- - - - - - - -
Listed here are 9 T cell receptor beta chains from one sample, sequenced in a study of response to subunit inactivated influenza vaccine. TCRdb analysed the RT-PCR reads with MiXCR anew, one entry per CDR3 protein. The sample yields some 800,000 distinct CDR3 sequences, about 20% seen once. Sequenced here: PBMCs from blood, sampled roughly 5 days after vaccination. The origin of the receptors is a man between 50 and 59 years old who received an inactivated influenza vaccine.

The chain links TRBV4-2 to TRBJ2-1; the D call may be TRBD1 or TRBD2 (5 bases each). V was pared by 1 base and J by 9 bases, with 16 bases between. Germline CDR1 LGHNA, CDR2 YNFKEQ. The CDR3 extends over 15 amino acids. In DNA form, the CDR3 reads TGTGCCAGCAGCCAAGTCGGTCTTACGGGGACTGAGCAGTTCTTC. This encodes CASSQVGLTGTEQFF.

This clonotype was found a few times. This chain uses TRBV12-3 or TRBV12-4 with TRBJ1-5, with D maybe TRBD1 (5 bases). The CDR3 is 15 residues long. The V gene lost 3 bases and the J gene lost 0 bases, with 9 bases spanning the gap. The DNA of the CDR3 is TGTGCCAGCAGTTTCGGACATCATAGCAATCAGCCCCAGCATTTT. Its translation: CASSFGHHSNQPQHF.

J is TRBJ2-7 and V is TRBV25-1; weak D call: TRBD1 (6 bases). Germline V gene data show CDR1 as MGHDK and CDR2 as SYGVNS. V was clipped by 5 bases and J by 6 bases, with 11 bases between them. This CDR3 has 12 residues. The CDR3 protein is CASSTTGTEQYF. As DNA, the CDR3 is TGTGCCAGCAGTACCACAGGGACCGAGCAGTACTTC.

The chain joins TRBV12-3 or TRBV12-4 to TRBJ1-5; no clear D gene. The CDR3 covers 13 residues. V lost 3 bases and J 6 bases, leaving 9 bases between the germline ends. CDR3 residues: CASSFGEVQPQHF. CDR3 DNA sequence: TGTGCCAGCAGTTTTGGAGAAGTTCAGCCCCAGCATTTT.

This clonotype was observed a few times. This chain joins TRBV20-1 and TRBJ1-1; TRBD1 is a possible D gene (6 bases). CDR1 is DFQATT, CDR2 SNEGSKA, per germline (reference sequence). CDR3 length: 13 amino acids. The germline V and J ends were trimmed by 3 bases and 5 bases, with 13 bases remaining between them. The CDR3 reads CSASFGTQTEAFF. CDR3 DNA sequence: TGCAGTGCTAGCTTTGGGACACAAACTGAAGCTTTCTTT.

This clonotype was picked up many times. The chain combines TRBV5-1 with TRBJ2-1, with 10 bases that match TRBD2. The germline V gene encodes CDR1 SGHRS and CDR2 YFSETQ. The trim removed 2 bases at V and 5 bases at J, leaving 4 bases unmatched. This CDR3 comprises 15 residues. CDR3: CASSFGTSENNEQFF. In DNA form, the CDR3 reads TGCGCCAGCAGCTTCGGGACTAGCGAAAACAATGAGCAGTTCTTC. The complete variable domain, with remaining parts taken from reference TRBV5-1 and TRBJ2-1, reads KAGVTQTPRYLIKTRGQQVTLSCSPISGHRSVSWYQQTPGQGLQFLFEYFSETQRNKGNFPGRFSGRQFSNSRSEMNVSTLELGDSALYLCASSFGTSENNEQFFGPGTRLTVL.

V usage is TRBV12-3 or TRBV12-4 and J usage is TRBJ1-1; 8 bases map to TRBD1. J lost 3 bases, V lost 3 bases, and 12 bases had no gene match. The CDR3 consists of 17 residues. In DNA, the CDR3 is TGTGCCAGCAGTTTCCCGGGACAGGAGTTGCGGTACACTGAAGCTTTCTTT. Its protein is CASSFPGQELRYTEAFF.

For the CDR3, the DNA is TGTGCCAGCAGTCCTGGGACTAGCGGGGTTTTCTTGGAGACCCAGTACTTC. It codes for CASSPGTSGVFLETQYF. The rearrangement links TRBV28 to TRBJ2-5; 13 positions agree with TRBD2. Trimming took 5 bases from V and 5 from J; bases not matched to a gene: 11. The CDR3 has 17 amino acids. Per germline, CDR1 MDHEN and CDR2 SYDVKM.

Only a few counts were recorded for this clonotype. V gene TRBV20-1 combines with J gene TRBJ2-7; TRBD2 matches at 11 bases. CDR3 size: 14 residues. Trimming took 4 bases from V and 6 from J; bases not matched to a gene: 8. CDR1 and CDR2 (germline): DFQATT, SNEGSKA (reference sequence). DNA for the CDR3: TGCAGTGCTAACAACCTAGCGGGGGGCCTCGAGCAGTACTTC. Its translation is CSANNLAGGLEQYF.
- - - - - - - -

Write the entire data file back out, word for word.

Listed here are 9 T cell receptor beta chains from one sample, sequenced in a study of response to subunit inactivated influenza vaccine. TCRdb analysed the RT-PCR reads with MiXCR anew, one entry per CDR3 protein. The sample yields some 800,000 distinct CDR3 sequences, about 20% seen once. Sequenced here: PBMCs from blood, sampled roughly 5 days after vaccination. The origin of the receptors is a man between 50 and 59 years old who received an inactivated influenza vaccine.

The chain links TRBV4-2 to TRBJ2-1; the D call may be TRBD1 or TRBD2 (5 bases each). V was pared by 1 base and J by 9 bases, with 16 bases between. Germline CDR1 LGHNA, CDR2 YNFKEQ. The CDR3 extends over 15 amino acids. In DNA form, the CDR3 reads TGTGCCAGCAGCCAAGTCGGTCTTACGGGGACTGAGCAGTTCTTC. This encodes CASSQVGLTGTEQFF.

This clonotype was found a few times. This chain uses TRBV12-3 or TRBV12-4 with TRBJ1-5, with D maybe TRBD1 (5 bases). The CDR3 is 15 residues long. The V gene lost 3 bases and the J gene lost 0 bases, with 9 bases spanning the gap. The DNA of the CDR3 is TGTGCCAGCAGTTTCGGACATCATAGCAATCAGCCCCAGCATTTT. Its translation: CASSFGHHSNQPQHF.

J is TRBJ2-7 and V is TRBV25-1; weak D call: TRBD1 (6 bases). Germline V gene data show CDR1 as MGHDK and CDR2 as SYGVNS. V was clipped by 5 bases and J by 6 bases, with 11 bases between them. This CDR3 has 12 residues. The CDR3 protein is CASSTTGTEQYF. As DNA, the CDR3 is TGTGCCAGCAGTACCACAGGGACCGAGCAGTACTTC.

The chain joins TRBV12-3 or TRBV12-4 to TRBJ1-5; no clear D gene. The CDR3 covers 13 residues. V lost 3 bases and J 6 bases, leaving 9 bases between the germline ends. CDR3 residues: CASSFGEVQPQHF. CDR3 DNA sequence: TGTGCCAGCAGTTTTGGAGAAGTTCAGCCCCAGCATTTT.

This clonotype was observed a few times. This chain joins TRBV20-1 and TRBJ1-1; TRBD1 is a possible D gene (6 bases). CDR1 is DFQATT, CDR2 SNEGSKA, per germline (reference sequence). CDR3 length: 13 amino acids. The germline V and J ends were trimmed by 3 bases and 5 bases, with 13 bases remaining between them. The CDR3 reads CSASFGTQTEAFF. CDR3 DNA sequence: TGCAGTGCTAGCTTTGGGACACAAACTGAAGCTTTCTTT.

This clonotype was picked up many times. The chain combines TRBV5-1 with TRBJ2-1, with 10 bases that match TRBD2. The germline V gene encodes CDR1 SGHRS and CDR2 YFSETQ. The trim removed 2 bases at V and 5 bases at J, leaving 4 bases unmatched. This CDR3 comprises 15 residues. CDR3: CASSFGTSENNEQFF. In DNA form, the CDR3 reads TGCGCCAGCAGCTTCGGGACTAGCGAAAACAATGAGCAGTTCTTC. The complete variable domain, with remaining parts taken from reference TRBV5-1 and TRBJ2-1, reads KAGVTQTPRYLIKTRGQQVTLSCSPISGHRSVSWYQQTPGQGLQFLFEYFSETQRNKGNFPGRFSGRQFSNSRSEMNVSTLELGDSALYLCASSFGTSENNEQFFGPGTRLTVL.

V usage is TRBV12-3 or TRBV12-4 and J usage is TRBJ1-1; 8 bases map to TRBD1. J lost 3 bases, V lost 3 bases, and 12 bases had no gene match. The CDR3 consists of 17 residues. In DNA, the CDR3 is TGTGCCAGCAGTTTCCCGGGACAGGAGTTGCGGTACACTGAAGCTTTCTTT. Its protein is CASSFPGQELRYTEAFF.

For the CDR3, the DNA is TGTGCCAGCAGTCCTGGGACTAGCGGGGTTTTCTTGGAGACCCAGTACTTC. It codes for CASSPGTSGVFLETQYF. The rearrangement links TRBV28 to TRBJ2-5; 13 positions agree with TRBD2. Trimming took 5 bases from V and 5 from J; bases not matched to a gene: 11. The CDR3 has 17 amino acids. Per germline, CDR1 MDHEN and CDR2 SYDVKM.

Only a few counts were recorded for this clonotype. V gene TRBV20-1 combines with J gene TRBJ2-7; TRBD2 matches at 11 bases. CDR3 size: 14 residues. Trimming took 4 bases from V and 6 from J; bases not matched to a gene: 8. CDR1 and CDR2 (germline): DFQATT, SNEGSKA (reference sequence). DNA for the CDR3: TGCAGTGCTAACAACCTAGCGGGGGGCCTCGAGCAGTACTTC. Its translation is CSANNLAGGLEQYF.